So, just don’t go there.

Everyday Chicken Curry

21/2″ cube fresh ginger, peeled
5-7 large cloves garlic
1 1/2 teaspoons cumin seeds
2 1/2 teaspoons coriander seeds
1 teaspoon fennel seeds
3 whole cloves
5 green cardamom pods
Kashmiri or other mild chili flakes such as Aleppo, to taste–I use about a tablespoon of them
1/2 cup frozen shredded unsweetened coconut, lightly thawed
1 1/2 teaspoons turmeric
water as needed to make a proper masala paste
2 tablespoons canola or coconut oil
2 cups thinly sliced onions
1 teaspoon salt
2 whole boneless skinless chicken breasts–about two pounds–cut into slices ! 1/2″ X1/2″X1/2″
14 ounce can coconut milk
1/4 cup water
salt to taste
juice of 1 lime or lime juice to taste


In a blender or spice grinder, grind the first 10 ingredients into a paste, using however much water you need to get the paste to become thick and smooth. Set aside.

Heat oil over medium heat in a heavy-bottomed skillet or braising pan–cast iron, either enameled or plain, is perfect for this–and then add onions, and spread them into a single layer. Sprinkle them with salt and cook, stirring, until the onions turn a dark golden brown color that is edging onto reddish brown.

Add the chicken to the pan, and continue cooking and stirring until half of the pink in the flesh has turned to brown and white. Add the spice mixture and stir to combine well, and continue cooking until the spices smell wonderful and the chicken shows almost no pink at all.

Add the coconut milk and 1/4 cup of water and simmer for about fifteen minutes, or until the chicken is done. Add salt as needed to taste and add lime juice to balance the natural sweetness of the coconut milk with a little top note of sour.

Serve over steamed plain basmati rice.

Optional Additional Ingredients:

Vegetables and Greens:

Baby or fingerling potatoes, white red or blue, scrubbed and halved or kept whole. You can either parboil them until they are nearly done in a separate pot of water and then add them to the curry after the coconut milk, or you could add more water to the curry and let the potatoes cook in the curry sauce, but you may have to let the sauce simmer the excess water away after everything is cooked.
Peeled and cubed sweet potatoes
Sliced summer squash
Whole tiny baby carrots
Frozen peas
Pearl onions

Blanched fresh green beans or frozen green beans
Blanched or parboiled cauliflower–purple would look neat
Mushrooms–but if you use them add them with the chicken and saute them first
Baby turnips, peeled and halved
Baby spinach–add at the very end, just before serving so it just wilts and stays a nice velvety fresh green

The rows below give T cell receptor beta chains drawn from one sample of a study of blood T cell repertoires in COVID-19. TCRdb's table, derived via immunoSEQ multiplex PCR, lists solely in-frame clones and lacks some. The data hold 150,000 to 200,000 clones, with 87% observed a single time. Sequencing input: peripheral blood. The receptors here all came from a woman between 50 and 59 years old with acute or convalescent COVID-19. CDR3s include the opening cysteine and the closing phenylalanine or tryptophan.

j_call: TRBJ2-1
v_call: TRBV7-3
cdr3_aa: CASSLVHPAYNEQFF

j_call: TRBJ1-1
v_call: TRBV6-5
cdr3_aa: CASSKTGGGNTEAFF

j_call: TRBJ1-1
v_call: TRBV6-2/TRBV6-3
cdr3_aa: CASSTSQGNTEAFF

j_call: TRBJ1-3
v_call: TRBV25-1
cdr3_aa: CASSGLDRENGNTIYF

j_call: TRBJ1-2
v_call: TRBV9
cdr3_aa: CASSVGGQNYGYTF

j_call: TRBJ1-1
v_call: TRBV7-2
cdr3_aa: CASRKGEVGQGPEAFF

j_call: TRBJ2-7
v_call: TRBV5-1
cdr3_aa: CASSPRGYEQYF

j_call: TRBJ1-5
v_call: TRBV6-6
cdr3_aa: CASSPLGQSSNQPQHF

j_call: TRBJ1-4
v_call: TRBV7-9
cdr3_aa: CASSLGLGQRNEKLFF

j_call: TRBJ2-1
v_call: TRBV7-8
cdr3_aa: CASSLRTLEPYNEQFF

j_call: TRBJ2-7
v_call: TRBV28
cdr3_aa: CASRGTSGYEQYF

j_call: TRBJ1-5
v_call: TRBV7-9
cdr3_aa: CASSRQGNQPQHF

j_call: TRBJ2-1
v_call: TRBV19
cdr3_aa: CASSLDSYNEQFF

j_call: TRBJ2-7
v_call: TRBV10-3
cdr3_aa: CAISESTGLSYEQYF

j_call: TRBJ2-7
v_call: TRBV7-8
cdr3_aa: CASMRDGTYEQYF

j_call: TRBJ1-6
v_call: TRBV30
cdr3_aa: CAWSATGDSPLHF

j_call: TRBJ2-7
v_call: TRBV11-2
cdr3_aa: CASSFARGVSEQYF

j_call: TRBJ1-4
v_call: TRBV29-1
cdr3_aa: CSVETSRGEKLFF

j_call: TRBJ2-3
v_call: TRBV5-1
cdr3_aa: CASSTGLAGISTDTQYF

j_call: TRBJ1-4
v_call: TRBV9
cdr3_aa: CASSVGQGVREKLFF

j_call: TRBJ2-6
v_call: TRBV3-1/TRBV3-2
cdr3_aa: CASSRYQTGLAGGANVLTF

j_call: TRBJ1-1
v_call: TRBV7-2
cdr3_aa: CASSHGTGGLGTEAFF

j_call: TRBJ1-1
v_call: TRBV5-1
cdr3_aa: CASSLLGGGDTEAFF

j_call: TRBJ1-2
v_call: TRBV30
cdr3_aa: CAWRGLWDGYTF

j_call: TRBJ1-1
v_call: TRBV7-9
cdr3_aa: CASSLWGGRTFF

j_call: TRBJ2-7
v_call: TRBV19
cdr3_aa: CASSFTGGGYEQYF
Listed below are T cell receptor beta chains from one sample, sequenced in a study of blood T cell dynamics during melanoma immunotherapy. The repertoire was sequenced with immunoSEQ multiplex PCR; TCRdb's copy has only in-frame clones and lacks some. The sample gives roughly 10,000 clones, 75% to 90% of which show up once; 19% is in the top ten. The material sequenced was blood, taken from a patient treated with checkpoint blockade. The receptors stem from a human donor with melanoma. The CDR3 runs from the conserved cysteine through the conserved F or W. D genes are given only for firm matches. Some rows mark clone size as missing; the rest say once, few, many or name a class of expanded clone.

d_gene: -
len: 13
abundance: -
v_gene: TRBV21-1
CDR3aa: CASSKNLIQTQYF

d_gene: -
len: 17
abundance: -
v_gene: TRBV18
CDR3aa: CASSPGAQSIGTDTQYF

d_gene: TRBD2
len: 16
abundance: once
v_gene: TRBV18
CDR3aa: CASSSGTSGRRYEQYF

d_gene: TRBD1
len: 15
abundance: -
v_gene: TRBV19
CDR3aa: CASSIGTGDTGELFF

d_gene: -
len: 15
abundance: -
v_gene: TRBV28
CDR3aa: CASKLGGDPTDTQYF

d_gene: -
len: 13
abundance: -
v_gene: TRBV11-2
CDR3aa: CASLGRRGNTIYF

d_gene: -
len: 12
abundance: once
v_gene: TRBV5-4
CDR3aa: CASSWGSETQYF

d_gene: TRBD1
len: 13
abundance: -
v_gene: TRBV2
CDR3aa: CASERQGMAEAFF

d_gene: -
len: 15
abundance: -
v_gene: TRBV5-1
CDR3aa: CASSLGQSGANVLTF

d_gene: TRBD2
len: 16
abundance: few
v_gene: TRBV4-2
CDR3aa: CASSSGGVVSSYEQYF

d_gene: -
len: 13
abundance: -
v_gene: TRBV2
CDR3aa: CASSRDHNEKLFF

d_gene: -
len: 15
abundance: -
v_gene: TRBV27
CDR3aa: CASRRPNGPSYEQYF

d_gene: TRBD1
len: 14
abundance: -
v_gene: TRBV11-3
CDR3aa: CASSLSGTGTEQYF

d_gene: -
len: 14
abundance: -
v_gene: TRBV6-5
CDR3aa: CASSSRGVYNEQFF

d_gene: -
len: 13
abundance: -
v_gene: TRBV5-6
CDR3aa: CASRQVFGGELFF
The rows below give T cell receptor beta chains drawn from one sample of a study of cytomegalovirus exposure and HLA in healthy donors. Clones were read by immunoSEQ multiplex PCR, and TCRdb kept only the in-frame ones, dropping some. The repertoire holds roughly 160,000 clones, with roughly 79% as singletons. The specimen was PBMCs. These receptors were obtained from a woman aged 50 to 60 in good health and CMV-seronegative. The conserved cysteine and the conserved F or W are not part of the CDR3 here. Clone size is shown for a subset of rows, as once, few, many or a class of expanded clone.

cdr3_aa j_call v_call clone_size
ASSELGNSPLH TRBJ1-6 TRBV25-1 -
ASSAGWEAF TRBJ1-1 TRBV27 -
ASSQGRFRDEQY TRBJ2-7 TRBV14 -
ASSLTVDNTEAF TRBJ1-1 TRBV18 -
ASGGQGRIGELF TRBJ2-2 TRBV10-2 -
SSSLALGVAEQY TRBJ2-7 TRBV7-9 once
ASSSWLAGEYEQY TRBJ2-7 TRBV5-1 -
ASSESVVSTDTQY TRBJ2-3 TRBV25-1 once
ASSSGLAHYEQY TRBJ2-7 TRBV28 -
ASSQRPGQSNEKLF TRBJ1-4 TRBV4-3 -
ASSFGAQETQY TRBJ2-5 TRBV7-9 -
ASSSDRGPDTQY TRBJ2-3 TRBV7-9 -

Kale, stemmed and cut into thin ribbons–blanch first or add in the last ten minutes of cooking
Tomatoes, canned or cherry tomatoes, fresh–add canned in the last ten minutes of cooking, add cherry tomatoes, halved, at the end of cooking


Mango, fresh or frozen. Add at the end, in the last five minutes of cooking
Pineapple, canned, fresh or frozen–add in the last ten minutes of cooking Don’t use syrup packed pineapple–it is too sweet
Pomegranate seeds–just sprinkle them over the top right before serving
Ripe Plantain, peeled and cut into 1″ chunks–add in the last ten minutes of cooking
Golden raisins–add right after the coconut milk


Fresh cilantro, added right before serving in copious amounts
Fresh mint, added just before serving in a moderate amount
Fresh or frozen fenugreek greens, added in the last ten minutes of cooking

For Vegetarians and Vegans: You could easily make this vegetarian by using pan-fried or deep fried paneer in place of the chicken, or if you want to make it vegan, then use pan-fried or deep fried tofu instead. You just have to remember you won’t need to simmer the cheese or tofu as long as you do the chicken, though the longer it simmers, the more flavor it will pick up from the sauce.

Leftovers of this curry freeze very nicely, and like all curries, it benefits by being made a day ahead, or if not, the leftovers will taste amazing the next day.


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  1. Ah, nostalgia. This is almost exactly the curry I grew up eating. It’s the curry that made me start investigating Indian cooking. Lovely.

    Comment by Christy — February 6, 2009 #

  2. I am too lazy to find unsweetened dry coconut. However, I wash sweetened coconut (available everywhere) in a strainer with hot water. This removes the sugar and the propylene glycol and when dried really is not bad. Sounds a bit complicated…but we are all lazy, just in different ways.

    Comment by Karl — February 6, 2009 #

  3. Hi Barbara!